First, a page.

TORAH PORTION: HA-AZINU
Perhaps you’re familiar with this nightly ritual: check under the bed for monsters, turn on the night light, tuck child into bed with blankie and favorite stuffed animal, cover child in kisses, and check under the bed for monsters, again. Whether you’re five, fifteen or fifty years old, you have probably dealt with your own share of irrational fears. Whether it’s a fear of flying, public speaking, or spiders – or a fear of monsters hiding under your bed – there are times when the rational part of ourselves is overpowered by our emotions.
We cannot think logically and our deep, dark fears take over. Yet, we each have a treasure trove of personal strengths, such as the ability to give and receive love, to solve problems, or to stay calm and organized. When the monsters begin gathering under our beds, how can we tap into our strengths?
The Children of Israel, in this week’s Torah portion, Ha-Azinu, also had fears and moments of terror. They were afraid of their enemies and of being teased or judged by the larger nations. As they wandered in the wilderness, there were times when they lost hope in themselves and when they stopped believing in Moses and God. They forgot how to access their strengths.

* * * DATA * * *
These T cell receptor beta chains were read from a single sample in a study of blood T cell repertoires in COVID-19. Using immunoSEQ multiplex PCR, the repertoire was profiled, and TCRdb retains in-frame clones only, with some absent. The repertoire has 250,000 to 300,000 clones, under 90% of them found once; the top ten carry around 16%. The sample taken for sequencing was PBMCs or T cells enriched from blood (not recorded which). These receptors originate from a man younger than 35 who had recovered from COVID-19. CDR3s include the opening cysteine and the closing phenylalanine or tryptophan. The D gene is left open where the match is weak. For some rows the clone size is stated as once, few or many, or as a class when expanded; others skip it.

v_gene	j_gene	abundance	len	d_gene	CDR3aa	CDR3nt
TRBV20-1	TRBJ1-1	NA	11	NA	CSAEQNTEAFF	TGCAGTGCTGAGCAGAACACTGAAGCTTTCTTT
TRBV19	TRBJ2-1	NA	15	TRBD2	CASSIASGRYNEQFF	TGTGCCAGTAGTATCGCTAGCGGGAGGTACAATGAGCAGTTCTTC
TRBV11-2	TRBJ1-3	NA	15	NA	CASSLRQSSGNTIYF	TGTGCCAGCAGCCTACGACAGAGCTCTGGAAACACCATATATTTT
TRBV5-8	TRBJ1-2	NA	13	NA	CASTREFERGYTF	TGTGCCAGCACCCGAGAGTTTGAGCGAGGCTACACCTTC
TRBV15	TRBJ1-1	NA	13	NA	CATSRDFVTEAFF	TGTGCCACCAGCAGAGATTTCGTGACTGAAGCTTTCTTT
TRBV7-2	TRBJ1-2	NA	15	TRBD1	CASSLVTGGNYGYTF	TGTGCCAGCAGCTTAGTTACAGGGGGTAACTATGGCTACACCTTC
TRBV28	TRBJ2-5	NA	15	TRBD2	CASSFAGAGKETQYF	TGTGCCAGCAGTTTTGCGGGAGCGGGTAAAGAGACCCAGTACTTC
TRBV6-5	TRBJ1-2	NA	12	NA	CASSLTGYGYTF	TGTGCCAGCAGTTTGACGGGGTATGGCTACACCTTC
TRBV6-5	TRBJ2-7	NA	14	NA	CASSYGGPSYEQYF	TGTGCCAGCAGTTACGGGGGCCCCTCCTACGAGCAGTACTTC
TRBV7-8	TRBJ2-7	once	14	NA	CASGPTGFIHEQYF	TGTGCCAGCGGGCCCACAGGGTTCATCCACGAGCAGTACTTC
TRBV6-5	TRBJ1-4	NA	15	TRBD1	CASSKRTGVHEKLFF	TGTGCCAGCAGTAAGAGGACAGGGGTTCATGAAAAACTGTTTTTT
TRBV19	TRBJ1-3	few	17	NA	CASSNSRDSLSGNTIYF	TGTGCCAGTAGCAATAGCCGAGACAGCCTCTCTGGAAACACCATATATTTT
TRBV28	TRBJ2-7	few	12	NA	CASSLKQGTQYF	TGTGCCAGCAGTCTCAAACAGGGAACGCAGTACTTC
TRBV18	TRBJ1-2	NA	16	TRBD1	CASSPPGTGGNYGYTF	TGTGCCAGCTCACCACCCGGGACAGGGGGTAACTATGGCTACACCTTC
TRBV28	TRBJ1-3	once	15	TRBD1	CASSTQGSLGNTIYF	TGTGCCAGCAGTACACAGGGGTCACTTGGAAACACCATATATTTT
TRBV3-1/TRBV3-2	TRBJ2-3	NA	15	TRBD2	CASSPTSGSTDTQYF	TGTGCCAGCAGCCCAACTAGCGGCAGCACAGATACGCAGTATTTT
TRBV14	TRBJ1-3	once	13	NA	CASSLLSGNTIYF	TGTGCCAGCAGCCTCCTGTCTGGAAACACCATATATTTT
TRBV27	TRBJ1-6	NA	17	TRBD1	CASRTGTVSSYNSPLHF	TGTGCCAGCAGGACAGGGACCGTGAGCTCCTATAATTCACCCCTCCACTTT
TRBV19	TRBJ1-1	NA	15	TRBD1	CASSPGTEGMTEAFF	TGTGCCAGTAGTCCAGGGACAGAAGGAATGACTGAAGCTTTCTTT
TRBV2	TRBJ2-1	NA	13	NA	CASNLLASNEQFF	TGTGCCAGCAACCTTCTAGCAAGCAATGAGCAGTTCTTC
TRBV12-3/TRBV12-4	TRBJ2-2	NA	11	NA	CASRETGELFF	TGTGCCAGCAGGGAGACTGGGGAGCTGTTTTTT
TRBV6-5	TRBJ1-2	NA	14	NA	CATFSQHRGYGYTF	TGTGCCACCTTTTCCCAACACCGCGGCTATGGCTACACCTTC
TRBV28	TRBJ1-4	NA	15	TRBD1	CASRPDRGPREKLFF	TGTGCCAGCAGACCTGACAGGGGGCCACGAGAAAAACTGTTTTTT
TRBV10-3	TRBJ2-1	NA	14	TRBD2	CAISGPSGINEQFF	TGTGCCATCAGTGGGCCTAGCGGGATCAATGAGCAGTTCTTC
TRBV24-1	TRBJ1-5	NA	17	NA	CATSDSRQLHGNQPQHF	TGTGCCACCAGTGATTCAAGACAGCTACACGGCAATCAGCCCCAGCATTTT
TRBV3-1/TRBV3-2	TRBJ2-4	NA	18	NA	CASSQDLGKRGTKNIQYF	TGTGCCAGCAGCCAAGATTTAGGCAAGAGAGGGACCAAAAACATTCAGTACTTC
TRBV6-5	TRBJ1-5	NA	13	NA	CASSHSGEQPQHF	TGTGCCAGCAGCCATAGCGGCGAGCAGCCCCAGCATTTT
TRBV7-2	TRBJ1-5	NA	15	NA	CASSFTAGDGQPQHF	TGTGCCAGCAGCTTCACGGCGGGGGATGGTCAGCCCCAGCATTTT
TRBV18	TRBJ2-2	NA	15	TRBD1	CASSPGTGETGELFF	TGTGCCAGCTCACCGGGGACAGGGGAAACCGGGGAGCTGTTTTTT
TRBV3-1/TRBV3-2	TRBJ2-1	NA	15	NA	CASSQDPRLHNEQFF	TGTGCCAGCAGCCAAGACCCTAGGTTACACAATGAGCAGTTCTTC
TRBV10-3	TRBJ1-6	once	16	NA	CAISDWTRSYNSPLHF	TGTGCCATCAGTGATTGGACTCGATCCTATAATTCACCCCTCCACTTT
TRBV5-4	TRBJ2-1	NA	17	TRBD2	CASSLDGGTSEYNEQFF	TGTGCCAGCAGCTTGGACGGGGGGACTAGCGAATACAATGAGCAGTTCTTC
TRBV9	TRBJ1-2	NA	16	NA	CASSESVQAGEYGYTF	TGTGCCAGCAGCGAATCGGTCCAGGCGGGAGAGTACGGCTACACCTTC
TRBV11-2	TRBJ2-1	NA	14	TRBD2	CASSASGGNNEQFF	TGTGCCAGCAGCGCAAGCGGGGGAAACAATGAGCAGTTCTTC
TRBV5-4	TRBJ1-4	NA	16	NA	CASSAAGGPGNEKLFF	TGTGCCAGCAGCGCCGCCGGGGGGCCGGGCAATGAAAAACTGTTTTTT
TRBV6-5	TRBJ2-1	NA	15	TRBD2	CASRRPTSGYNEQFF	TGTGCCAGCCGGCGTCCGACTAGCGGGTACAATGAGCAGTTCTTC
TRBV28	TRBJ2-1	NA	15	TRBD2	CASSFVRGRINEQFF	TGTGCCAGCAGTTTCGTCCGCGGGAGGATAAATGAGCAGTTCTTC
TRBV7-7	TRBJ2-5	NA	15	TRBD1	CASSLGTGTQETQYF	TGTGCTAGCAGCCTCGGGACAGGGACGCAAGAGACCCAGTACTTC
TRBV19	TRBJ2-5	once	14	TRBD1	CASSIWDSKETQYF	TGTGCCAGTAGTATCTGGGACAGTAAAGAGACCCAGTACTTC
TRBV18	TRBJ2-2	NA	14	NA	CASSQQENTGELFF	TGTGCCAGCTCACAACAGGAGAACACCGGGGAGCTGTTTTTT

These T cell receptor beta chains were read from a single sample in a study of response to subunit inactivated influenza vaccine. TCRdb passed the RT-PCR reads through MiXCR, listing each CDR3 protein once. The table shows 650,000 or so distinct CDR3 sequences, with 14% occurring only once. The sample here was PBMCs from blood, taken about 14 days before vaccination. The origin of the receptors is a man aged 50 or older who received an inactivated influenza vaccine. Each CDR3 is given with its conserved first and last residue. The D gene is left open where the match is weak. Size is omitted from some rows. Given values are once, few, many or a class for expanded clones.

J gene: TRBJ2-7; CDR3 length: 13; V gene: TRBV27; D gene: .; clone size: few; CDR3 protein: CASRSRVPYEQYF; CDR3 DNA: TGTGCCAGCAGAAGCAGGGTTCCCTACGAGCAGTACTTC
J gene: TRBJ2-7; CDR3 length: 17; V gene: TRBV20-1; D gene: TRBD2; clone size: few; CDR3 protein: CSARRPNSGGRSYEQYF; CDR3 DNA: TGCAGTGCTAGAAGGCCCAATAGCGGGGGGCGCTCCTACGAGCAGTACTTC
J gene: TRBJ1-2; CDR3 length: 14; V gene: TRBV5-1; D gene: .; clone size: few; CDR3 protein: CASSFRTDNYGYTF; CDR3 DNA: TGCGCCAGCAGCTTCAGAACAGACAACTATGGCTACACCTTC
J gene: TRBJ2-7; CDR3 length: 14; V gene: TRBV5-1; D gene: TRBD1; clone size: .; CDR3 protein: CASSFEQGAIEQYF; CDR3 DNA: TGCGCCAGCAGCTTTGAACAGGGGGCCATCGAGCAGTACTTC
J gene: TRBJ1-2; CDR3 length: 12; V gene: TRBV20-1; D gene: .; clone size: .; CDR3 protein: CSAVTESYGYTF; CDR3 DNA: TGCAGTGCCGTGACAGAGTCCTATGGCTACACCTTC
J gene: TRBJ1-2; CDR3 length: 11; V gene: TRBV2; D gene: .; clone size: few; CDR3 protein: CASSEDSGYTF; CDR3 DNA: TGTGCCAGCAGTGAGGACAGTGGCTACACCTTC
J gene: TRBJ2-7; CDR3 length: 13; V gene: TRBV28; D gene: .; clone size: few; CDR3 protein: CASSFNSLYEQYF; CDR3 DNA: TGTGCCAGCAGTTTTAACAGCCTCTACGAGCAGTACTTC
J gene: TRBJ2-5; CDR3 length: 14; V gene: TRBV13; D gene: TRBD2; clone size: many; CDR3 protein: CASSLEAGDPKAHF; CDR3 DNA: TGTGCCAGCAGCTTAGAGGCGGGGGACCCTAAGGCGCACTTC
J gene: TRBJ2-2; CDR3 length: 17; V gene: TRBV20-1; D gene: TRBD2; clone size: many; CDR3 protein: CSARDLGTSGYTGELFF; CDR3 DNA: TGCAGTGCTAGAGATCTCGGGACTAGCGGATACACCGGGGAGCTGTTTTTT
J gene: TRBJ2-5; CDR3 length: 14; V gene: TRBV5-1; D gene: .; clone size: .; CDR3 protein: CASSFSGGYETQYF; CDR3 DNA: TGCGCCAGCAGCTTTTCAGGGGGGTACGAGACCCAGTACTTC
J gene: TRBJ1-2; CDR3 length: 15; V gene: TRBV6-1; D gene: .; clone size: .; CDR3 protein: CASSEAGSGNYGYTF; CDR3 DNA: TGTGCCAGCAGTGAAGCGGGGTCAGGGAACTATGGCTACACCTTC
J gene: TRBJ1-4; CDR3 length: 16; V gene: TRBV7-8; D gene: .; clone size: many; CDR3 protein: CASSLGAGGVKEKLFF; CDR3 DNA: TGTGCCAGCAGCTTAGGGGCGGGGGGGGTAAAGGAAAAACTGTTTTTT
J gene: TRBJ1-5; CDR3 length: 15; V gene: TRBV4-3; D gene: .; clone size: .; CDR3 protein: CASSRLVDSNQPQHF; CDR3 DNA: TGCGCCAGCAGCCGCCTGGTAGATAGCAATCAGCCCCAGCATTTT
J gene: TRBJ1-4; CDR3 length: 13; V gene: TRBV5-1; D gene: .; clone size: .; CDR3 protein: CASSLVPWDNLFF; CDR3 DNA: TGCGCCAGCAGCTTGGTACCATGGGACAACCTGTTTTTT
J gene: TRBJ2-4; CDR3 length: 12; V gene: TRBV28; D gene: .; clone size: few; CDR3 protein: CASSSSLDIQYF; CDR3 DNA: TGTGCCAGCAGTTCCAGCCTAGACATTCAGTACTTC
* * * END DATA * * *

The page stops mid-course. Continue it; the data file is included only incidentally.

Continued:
Like the Children of Israel, we too have moments when we’re overpowered by our fears. When these moments come, our greatest resources are our own internal strengths. Often though, we need the support of our families to help us tap into these strengths – and to remind us that we’re strong enough, brave enough, and smart enough to overcome the obstacles in our way. Together, we can learn how to face the spiders, airplanes, and monsters hiding under each of our beds.
TALK TO YOUR KIDS about identifying their personal fears and strengths.
CONNECT TO THEIR LIVES:
- What scares you, and why?
- What are your personal strengths?
- How can you use your strengths to overcome your fears?
- How can your family help you overcome your fears?
By Yael Hammerman
Values & Ethics—Through a Jewish Lens is created by Fred and Joyce Claar to bring the wisdom of Judaism into family discussions.